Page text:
Sometime over the next few weeks, or months, a trio of movies probably will play the Magic Lantern. There's nothing special about them, other than the fact that they are well-regarded examples of the art-house circuit.
But they do stand out in one way: You can read them before you see them.
"The Postman" (Hyperion, 118 pages, $9.95 paperback), a film in Italian (with English subtitles) by director Michael Radford, is based on the novel by Chilean writer Antonio Skarmeta. On the surface a romance, Skarmeta's story involves the fictional relationship between real-life Chilean poet Pablo Neruda and a figment of Skarmeta's imagination, a postman named Mario Jimenez.
1. Tommy Lee Jones and Jim Carrey brought the villains to life in "Batman Forever." The third film in the Batman series topped the summer box-office list.
2. Performances from Meryl Streep and Clint Eastwood made "Bridges" a surprise hit of the season.
3. The big stinker: Kevin Costner's "Waterworld" was essentially an expensive remake of "The Road Warrior" with a little water added.
When a film forsakes the slickness of big-studio production, it faces a weighty problem: how to please the critics, keep true to a presumed artistic vision and attract an audience.
"The Brothers McMullen," written and directed by Edward Burns (who also plays one of the film's three main roles), has very nearly cleared all three obstacles.
Shot on a shoestring budget (reportedly $18,000) over a two-year period, the film is Burns' vision from start to finish. It has received mixed-to-good reviews from all parts of the country (even the fussy New York Times praises Burns' "solid grasp of story and character").
1. An edited version of "The Fire Below Us" will air on "National Geographic's Explorer" Sunday, 6 p.m. on cable network WTBS (Cox Cable 21.)
2. Michael Lienau and his film crew were caught in the second volcanic blast. This image, captured from video, shows the destruction the crew encountered.
For such a young actor, Chris O'Donnell has put together a smart body of work.
Check him out as the pained elder son of Jessica Lange in "Men Don't Leave" (1990). Or as the young-but-doomed heartthrob in "Fried Green Tomatoes" (1991).
"Bein' a idiot is no box of chocolates," said the protagonist of Winston Groom's novel "Forrest Gump." The mammoth man with a baby-sized brain, whose idiot-savant abilities leads him to careers that his 80-something IQ hasn't prepared him for, is back.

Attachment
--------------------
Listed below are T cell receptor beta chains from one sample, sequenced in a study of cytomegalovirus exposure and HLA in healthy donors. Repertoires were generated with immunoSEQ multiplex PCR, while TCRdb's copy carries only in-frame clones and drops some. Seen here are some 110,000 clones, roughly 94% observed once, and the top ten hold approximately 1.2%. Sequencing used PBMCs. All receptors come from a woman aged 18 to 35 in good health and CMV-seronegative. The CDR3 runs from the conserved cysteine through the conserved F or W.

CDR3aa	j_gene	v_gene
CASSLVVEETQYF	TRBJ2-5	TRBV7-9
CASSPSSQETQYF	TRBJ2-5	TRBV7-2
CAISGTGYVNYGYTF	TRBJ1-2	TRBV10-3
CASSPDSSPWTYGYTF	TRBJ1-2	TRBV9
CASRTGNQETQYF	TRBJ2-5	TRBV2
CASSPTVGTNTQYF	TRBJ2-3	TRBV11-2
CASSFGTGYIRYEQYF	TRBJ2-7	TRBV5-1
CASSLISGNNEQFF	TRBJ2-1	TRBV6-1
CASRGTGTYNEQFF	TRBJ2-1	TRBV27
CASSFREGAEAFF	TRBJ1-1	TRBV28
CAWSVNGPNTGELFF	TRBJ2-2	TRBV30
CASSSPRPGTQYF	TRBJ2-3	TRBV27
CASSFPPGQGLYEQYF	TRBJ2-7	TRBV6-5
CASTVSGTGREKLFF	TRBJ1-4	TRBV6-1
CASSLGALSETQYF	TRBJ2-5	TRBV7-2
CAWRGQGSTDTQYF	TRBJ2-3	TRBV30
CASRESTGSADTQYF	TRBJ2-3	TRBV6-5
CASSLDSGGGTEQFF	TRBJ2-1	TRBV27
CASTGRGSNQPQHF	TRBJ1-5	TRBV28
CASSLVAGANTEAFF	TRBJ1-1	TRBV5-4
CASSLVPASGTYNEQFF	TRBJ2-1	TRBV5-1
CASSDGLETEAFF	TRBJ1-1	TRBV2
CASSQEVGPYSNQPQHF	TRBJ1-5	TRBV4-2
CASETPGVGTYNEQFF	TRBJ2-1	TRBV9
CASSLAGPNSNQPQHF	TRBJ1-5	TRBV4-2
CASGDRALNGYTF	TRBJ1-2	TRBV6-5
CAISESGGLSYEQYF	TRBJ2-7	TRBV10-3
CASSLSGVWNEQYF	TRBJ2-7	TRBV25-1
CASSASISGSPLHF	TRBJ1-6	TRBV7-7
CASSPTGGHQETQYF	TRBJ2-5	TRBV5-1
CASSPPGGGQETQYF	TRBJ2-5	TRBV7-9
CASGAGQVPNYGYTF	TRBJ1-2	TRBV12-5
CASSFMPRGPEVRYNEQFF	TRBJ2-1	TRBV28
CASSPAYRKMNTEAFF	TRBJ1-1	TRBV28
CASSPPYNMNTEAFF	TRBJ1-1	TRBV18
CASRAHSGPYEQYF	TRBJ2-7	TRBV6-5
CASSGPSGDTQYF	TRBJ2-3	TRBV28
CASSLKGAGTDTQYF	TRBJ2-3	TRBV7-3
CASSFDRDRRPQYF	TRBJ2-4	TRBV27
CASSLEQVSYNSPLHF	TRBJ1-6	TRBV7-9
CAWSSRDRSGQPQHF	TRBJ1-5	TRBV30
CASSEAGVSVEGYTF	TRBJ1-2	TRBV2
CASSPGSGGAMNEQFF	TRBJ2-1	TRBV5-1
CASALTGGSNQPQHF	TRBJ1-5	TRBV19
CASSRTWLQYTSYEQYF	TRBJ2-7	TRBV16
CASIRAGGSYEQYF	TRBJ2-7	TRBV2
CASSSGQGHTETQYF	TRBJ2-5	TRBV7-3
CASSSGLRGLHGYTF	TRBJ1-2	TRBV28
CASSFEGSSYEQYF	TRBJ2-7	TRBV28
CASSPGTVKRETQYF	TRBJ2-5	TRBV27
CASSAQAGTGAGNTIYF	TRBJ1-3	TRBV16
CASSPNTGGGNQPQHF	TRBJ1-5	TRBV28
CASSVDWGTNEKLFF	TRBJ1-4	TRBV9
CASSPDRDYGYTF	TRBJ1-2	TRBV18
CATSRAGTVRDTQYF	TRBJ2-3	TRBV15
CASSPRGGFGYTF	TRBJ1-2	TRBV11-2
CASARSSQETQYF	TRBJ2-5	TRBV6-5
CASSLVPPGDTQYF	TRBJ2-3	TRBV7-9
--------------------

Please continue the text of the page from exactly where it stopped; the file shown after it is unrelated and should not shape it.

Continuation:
"Gump & Co." (Pocket Books, 240 pages, $22) is due in bookstores this week.
As philosophical as ever, Gump is now prone to statements such as, "Everybody makes mistakes, which is why they put a rubber mat around spittoons. But take my word for it - don't never let nobody make a movie of your life's story."
No matter how many times it happens, it's always a surprise when a good book is ruined by a movie director.
Take "The Prince of Tides," for example. Pat Conroy's thoughtful prose became, in Barbra Streisand's hands, little more than a vehicle for her to do love scenes with Nick Nolte.
Whatever else they have to offer, the outdoors aren't always disability-friendly.
That's why The Washington Trails Association has compiled the "Accessible Trails in Washington's Backcountry: A Guide to 85 Outings" (The Mountaineers, $12.95). Not only does the book offer a variety of outing choices, it ranks them according to difficulty, indicates such necessary information as accessible parking, rest room services and campsites and includes specific descriptions of each listed site.
For ordering information, write: The Mountaineers, 1011 SW Klickitat Way, Seattle, WA 98134. Or call (206) 223-6303.
The tone of "Man Overboard: The Counterfeit Resurrection of Phil Champagne" (Northwest Publishing, 182 pages, $19.95) by Burl Barer, is set in the opening paragraph:
"Phil Champagne died Aug. 31, 1982, in a tragic boating accident off Lopez Island, Washington. He was 52. Champagne was survived by his wife of 28 years, four grown children, an octogenarian mother and two despondent brothers. Phil didn't know he was dead until he read it in the paper. All things considered, he took it pretty well."
Author Barer, an Edgar Award winner, takes a look at what Champagne did during that decade during which he was dead but was instead posing as Washington restaurateur Harold Stegeman.
This week's best bet features the proverbial something different from a new director. In this case, the film is "Before Sunrise" and the director is Richard Linklater.
As director of "Slacker" and "Dazed and Confused," Linklater has evolved here from cynic to romantic. His objects of study are the American Jesse (Ethan Hawke), whose European vacation is nearly over, and French graduate student Celine (Julie Delpy), who is on her way back to Paris.
If there's one way that men and women are truly similar, it's in their desire for pain-free living. Only our methods of soothing that pain seem different.
As the millennium draws to a close, technology offers us more and varied means of fleeing from pain in all its forms - physical, emotional, imaginary, etc. Many are effective, but only for a while. Some don't work at all.
But here's what looks like a first: A husband-wife team who will be visiting Spokane this week claims to be able to help you solve your problems "instantaneously."
Say again, "instantaneously."